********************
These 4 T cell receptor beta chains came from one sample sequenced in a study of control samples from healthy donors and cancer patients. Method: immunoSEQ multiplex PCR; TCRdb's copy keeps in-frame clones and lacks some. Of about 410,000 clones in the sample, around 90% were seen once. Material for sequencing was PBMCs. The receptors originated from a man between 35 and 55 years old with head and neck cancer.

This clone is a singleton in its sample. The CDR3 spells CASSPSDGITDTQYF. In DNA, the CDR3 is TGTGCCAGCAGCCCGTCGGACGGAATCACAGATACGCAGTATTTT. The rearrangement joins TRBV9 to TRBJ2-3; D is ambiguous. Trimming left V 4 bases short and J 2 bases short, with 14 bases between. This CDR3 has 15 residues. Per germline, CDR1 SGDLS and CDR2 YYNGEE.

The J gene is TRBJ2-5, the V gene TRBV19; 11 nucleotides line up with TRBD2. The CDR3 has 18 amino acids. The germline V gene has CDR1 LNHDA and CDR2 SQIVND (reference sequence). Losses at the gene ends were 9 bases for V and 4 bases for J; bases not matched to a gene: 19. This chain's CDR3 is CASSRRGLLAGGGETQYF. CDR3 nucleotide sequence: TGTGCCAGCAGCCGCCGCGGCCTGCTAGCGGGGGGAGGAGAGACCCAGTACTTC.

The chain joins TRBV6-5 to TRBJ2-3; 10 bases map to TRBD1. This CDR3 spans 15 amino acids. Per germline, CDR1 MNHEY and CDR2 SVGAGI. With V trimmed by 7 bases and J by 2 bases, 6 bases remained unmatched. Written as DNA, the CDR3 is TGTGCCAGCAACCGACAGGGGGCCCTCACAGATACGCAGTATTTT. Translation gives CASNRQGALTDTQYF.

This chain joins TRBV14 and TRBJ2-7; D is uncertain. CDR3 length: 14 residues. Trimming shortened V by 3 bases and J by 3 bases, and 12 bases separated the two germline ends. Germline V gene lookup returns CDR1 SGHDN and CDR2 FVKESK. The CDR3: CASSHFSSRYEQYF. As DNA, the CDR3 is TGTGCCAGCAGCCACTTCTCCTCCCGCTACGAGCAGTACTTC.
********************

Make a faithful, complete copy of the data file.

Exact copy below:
These 4 T cell receptor beta chains came from one sample sequenced in a study of control samples from healthy donors and cancer patients. Method: immunoSEQ multiplex PCR; TCRdb's copy keeps in-frame clones and lacks some. Of about 410,000 clones in the sample, around 90% were seen once. Material for sequencing was PBMCs. The receptors originated from a man between 35 and 55 years old with head and neck cancer.

This clone is a singleton in its sample. The CDR3 spells CASSPSDGITDTQYF. In DNA, the CDR3 is TGTGCCAGCAGCCCGTCGGACGGAATCACAGATACGCAGTATTTT. The rearrangement joins TRBV9 to TRBJ2-3; D is ambiguous. Trimming left V 4 bases short and J 2 bases short, with 14 bases between. This CDR3 has 15 residues. Per germline, CDR1 SGDLS and CDR2 YYNGEE.

The J gene is TRBJ2-5, the V gene TRBV19; 11 nucleotides line up with TRBD2. The CDR3 has 18 amino acids. The germline V gene has CDR1 LNHDA and CDR2 SQIVND (reference sequence). Losses at the gene ends were 9 bases for V and 4 bases for J; bases not matched to a gene: 19. This chain's CDR3 is CASSRRGLLAGGGETQYF. CDR3 nucleotide sequence: TGTGCCAGCAGCCGCCGCGGCCTGCTAGCGGGGGGAGGAGAGACCCAGTACTTC.

The chain joins TRBV6-5 to TRBJ2-3; 10 bases map to TRBD1. This CDR3 spans 15 amino acids. Per germline, CDR1 MNHEY and CDR2 SVGAGI. With V trimmed by 7 bases and J by 2 bases, 6 bases remained unmatched. Written as DNA, the CDR3 is TGTGCCAGCAACCGACAGGGGGCCCTCACAGATACGCAGTATTTT. Translation gives CASNRQGALTDTQYF.

This chain joins TRBV14 and TRBJ2-7; D is uncertain. CDR3 length: 14 residues. Trimming shortened V by 3 bases and J by 3 bases, and 12 bases separated the two germline ends. Germline V gene lookup returns CDR1 SGHDN and CDR2 FVKESK. The CDR3: CASSHFSSRYEQYF. As DNA, the CDR3 is TGTGCCAGCAGCCACTTCTCCTCCCGCTACGAGCAGTACTTC.